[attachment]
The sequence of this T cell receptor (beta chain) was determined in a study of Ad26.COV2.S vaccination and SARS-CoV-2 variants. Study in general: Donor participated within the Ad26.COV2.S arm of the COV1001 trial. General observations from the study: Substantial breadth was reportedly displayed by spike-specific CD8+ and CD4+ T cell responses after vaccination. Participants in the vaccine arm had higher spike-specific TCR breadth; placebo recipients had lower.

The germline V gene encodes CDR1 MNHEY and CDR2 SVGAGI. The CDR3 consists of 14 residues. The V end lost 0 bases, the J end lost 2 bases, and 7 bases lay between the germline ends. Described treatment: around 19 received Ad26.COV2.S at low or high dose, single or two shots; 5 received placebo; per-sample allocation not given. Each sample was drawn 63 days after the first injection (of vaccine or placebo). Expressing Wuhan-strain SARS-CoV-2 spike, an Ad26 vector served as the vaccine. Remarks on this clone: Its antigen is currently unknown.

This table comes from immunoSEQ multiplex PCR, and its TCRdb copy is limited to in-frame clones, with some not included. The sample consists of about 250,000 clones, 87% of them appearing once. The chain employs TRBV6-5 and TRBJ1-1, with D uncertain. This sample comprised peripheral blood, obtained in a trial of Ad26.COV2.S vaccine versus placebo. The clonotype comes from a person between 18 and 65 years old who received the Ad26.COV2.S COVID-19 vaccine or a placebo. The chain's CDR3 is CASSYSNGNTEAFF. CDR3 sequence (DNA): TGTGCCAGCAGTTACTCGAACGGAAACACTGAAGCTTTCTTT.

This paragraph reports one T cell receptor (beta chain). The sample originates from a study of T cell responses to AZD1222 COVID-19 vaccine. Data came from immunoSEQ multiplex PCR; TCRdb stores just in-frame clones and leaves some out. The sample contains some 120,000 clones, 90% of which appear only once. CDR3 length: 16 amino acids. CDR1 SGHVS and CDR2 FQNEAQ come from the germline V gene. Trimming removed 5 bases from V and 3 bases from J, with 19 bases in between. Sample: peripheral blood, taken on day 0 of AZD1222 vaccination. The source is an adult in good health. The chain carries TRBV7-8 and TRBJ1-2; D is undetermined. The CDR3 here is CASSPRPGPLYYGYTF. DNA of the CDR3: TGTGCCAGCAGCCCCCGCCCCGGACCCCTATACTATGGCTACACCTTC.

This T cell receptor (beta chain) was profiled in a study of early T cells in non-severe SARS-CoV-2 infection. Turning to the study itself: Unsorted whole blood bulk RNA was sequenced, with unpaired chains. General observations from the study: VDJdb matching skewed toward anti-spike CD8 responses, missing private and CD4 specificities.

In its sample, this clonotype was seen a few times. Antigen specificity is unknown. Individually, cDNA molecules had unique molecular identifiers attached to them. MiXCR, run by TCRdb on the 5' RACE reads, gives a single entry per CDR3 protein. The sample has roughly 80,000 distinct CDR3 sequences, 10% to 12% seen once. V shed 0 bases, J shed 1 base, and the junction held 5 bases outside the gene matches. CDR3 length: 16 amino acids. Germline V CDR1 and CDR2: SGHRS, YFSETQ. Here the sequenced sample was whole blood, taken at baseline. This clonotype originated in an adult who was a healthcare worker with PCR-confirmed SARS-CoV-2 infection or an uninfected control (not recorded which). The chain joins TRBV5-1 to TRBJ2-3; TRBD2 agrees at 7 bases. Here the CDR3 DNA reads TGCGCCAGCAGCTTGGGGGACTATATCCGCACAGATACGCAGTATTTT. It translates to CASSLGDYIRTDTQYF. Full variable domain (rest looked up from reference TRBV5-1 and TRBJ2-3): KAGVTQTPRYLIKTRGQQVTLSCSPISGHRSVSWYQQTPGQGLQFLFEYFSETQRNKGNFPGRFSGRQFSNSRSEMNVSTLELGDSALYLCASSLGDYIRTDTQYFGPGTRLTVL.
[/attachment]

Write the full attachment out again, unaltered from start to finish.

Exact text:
The sequence of this T cell receptor (beta chain) was determined in a study of Ad26.COV2.S vaccination and SARS-CoV-2 variants. Study in general: Donor participated within the Ad26.COV2.S arm of the COV1001 trial. General observations from the study: Substantial breadth was reportedly displayed by spike-specific CD8+ and CD4+ T cell responses after vaccination. Participants in the vaccine arm had higher spike-specific TCR breadth; placebo recipients had lower.

The germline V gene encodes CDR1 MNHEY and CDR2 SVGAGI. The CDR3 consists of 14 residues. The V end lost 0 bases, the J end lost 2 bases, and 7 bases lay between the germline ends. Described treatment: around 19 received Ad26.COV2.S at low or high dose, single or two shots; 5 received placebo; per-sample allocation not given. Each sample was drawn 63 days after the first injection (of vaccine or placebo). Expressing Wuhan-strain SARS-CoV-2 spike, an Ad26 vector served as the vaccine. Remarks on this clone: Its antigen is currently unknown.

This table comes from immunoSEQ multiplex PCR, and its TCRdb copy is limited to in-frame clones, with some not included. The sample consists of about 250,000 clones, 87% of them appearing once. The chain employs TRBV6-5 and TRBJ1-1, with D uncertain. This sample comprised peripheral blood, obtained in a trial of Ad26.COV2.S vaccine versus placebo. The clonotype comes from a person between 18 and 65 years old who received the Ad26.COV2.S COVID-19 vaccine or a placebo. The chain's CDR3 is CASSYSNGNTEAFF. CDR3 sequence (DNA): TGTGCCAGCAGTTACTCGAACGGAAACACTGAAGCTTTCTTT.

This paragraph reports one T cell receptor (beta chain). The sample originates from a study of T cell responses to AZD1222 COVID-19 vaccine. Data came from immunoSEQ multiplex PCR; TCRdb stores just in-frame clones and leaves some out. The sample contains some 120,000 clones, 90% of which appear only once. CDR3 length: 16 amino acids. CDR1 SGHVS and CDR2 FQNEAQ come from the germline V gene. Trimming removed 5 bases from V and 3 bases from J, with 19 bases in between. Sample: peripheral blood, taken on day 0 of AZD1222 vaccination. The source is an adult in good health. The chain carries TRBV7-8 and TRBJ1-2; D is undetermined. The CDR3 here is CASSPRPGPLYYGYTF. DNA of the CDR3: TGTGCCAGCAGCCCCCGCCCCGGACCCCTATACTATGGCTACACCTTC.

This T cell receptor (beta chain) was profiled in a study of early T cells in non-severe SARS-CoV-2 infection. Turning to the study itself: Unsorted whole blood bulk RNA was sequenced, with unpaired chains. General observations from the study: VDJdb matching skewed toward anti-spike CD8 responses, missing private and CD4 specificities.

In its sample, this clonotype was seen a few times. Antigen specificity is unknown. Individually, cDNA molecules had unique molecular identifiers attached to them. MiXCR, run by TCRdb on the 5' RACE reads, gives a single entry per CDR3 protein. The sample has roughly 80,000 distinct CDR3 sequences, 10% to 12% seen once. V shed 0 bases, J shed 1 base, and the junction held 5 bases outside the gene matches. CDR3 length: 16 amino acids. Germline V CDR1 and CDR2: SGHRS, YFSETQ. Here the sequenced sample was whole blood, taken at baseline. This clonotype originated in an adult who was a healthcare worker with PCR-confirmed SARS-CoV-2 infection or an uninfected control (not recorded which). The chain joins TRBV5-1 to TRBJ2-3; TRBD2 agrees at 7 bases. Here the CDR3 DNA reads TGCGCCAGCAGCTTGGGGGACTATATCCGCACAGATACGCAGTATTTT. It translates to CASSLGDYIRTDTQYF. Full variable domain (rest looked up from reference TRBV5-1 and TRBJ2-3): KAGVTQTPRYLIKTRGQQVTLSCSPISGHRSVSWYQQTPGQGLQFLFEYFSETQRNKGNFPGRFSGRQFSNSRSEMNVSTLELGDSALYLCASSLGDYIRTDTQYFGPGTRLTVL.